My favorite cakes to look at are those with intricate piping and because I am a terrible line piper, I am determined to practice it and get better. I am looking at my latest creation which has swirls with straight line sections, side piping that is not totally connected to the cake and UGLY thick lines so wanted to get some answers here:
The Wilton book I have recommends holding the piping back at 45o at 3:00 for writing or line work. When doing a swirl, do you rotate the piping bag around the swirl or keep it at the 3:00 position?
Should the piping tip be touching the cake, or do you allow the line to "fall" out from the tip?
Are thickened lines done using pressure alone or do you ever go over piped lines twice.
It is essential to have a tilting table to do the sides? How do you makes sure that the lines stay attached to the cake?
Also, when you are doing a big swirly pattern, do you "map" out the pattern somehow or just go with the flow. The best of these cakes always look like the cake artist just went with the flow, so I'm wondering if this is the reality.
Thanks for any help!
PS: Any tips for post piping hand fatigue?
So many variables .....
"Thicker" piping can be achieved by using a larger tip (a #7 instead of a #3) or by double layering. A technique I used years ago is to use a small star tip as the base then use a writing tip to go over it. I found the grooves in the star tip gave a 'ledge' for the tip #4 to sit on. You can see this technique on this cake: http://cakecentral.com/modules.php?name=gallery&file=displayimage&pid=1264153 I piped 2 layers using 2 different star tips, then used a writing tip with orange icing to put the top line on.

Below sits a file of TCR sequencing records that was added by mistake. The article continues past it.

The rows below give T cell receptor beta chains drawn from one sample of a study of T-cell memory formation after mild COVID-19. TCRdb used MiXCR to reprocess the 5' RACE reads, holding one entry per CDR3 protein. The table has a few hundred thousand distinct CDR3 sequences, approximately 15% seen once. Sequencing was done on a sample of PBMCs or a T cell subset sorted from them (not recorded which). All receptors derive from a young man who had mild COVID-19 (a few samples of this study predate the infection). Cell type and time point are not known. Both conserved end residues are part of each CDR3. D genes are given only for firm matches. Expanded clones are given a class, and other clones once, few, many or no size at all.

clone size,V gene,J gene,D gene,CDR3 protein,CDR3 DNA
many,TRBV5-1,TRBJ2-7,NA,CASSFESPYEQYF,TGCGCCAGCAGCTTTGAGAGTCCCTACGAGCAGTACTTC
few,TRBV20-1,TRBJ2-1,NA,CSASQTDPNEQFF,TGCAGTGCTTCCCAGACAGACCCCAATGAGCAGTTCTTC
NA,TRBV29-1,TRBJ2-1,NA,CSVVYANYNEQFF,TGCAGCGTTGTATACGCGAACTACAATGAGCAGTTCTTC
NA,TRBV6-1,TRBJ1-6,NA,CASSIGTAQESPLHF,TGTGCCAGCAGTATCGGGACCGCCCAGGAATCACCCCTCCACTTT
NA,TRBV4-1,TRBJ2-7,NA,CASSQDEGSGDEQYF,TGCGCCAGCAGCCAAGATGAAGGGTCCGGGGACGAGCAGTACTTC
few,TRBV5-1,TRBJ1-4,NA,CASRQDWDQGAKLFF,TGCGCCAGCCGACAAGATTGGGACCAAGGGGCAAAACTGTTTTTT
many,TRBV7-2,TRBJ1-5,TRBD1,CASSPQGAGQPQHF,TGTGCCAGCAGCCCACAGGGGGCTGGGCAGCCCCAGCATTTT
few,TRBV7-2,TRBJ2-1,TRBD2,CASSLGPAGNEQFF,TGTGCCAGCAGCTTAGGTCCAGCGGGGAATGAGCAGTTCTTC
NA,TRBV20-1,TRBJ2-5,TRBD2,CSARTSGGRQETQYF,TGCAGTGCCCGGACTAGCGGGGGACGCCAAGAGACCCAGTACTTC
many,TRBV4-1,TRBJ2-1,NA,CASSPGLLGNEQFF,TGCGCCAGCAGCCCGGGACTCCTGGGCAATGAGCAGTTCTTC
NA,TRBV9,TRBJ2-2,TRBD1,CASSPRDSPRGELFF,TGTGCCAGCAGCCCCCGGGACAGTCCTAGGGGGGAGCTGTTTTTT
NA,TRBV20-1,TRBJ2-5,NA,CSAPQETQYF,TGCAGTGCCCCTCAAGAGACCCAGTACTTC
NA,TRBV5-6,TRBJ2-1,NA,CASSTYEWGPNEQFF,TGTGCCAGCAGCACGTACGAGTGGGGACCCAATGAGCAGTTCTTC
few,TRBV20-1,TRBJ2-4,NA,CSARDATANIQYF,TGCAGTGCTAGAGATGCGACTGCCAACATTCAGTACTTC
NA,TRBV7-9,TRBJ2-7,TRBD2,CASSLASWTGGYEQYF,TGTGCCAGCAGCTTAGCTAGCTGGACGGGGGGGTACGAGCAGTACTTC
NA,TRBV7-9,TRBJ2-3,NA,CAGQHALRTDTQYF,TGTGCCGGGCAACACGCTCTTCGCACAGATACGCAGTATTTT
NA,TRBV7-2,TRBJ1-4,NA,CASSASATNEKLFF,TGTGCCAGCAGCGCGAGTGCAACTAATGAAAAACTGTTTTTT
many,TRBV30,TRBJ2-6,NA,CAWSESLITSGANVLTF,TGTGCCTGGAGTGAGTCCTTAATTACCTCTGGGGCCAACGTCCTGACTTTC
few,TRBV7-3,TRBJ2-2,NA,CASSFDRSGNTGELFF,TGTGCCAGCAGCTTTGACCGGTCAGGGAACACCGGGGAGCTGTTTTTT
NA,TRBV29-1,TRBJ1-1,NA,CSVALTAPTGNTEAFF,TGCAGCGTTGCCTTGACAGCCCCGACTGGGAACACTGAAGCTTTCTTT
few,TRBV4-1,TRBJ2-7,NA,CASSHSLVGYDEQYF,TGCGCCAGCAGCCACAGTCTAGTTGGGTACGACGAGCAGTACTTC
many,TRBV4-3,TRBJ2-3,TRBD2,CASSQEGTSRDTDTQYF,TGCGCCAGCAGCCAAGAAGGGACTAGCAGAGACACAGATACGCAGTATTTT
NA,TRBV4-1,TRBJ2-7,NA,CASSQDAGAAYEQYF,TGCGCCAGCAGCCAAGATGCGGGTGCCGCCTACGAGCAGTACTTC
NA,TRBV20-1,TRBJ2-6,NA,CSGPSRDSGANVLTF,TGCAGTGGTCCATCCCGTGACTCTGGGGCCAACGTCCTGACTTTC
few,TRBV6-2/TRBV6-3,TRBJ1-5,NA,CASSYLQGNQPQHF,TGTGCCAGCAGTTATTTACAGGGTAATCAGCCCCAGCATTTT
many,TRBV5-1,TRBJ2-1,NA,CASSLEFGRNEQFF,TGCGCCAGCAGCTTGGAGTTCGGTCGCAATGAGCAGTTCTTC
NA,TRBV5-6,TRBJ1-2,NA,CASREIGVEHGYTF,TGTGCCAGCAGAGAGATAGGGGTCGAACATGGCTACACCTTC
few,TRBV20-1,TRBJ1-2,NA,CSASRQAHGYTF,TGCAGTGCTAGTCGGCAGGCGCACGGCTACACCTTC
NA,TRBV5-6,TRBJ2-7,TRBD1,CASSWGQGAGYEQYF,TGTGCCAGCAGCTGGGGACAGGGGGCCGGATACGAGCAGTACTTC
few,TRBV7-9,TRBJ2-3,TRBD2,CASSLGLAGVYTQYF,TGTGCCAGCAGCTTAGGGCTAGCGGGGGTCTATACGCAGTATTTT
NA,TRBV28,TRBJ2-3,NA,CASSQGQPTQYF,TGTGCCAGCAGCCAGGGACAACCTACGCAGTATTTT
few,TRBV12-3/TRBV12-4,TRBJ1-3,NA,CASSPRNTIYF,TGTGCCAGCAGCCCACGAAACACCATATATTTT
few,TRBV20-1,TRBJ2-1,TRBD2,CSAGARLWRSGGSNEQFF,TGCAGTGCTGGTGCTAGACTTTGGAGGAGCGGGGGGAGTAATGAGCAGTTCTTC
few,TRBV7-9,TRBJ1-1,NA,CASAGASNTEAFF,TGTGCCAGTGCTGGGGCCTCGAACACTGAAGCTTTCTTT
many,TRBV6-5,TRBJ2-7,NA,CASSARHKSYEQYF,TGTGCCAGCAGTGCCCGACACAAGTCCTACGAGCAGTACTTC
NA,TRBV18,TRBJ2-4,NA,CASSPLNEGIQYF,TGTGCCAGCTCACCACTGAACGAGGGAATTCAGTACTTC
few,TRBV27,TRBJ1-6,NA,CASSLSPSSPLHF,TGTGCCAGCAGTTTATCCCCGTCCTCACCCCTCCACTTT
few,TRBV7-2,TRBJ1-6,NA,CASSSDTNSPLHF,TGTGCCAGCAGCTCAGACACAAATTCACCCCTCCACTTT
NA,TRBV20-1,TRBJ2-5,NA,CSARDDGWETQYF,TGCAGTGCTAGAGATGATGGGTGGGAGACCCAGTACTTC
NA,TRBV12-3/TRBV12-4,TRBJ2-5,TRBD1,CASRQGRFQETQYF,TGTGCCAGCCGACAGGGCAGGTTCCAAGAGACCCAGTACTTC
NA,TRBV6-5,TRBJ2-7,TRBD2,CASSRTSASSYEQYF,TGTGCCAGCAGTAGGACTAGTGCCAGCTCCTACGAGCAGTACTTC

Hand cramps can be reduced by using a thinner icing, which also helps the piping go on smoother.
I can't say I've ever figured out what degree angle to use. I just held the bag up and squeezed the icing out.
If the tip actually touches the cake, it will leave a kind of groove (I've done this accidentally a few times). I hold my tip above the cake ... barely.
I dont' own a tilting turntable.
To map out scrolls, I use a pattern press. now, after a few years of doing this, you get to where you can free-hand it .... but I still like my presses! For piping (swags, stringwork, etc), I've always kinda freehanded it. I might mark with a toothpick how big I want the piped swags to be, but otherwise, I've always eye-balled it. I think this is something that each person needs to find their own comfort level. Try a few techniquest and see which one works best for you.
Debi I love those rosebuds! I'm a lefty and can't make a rosebud to save my life, any tips?
I've taught a 10 year old girl to make those for her 4H project and she took all blue ribbons, but I've no idea how to translate it for a lefty! I usually make them right on the cake .... my married daughter thinks I'm *SO* talented to be able to do that. (I've got her SO snowed!)
Thanks for all the tips Indydebi.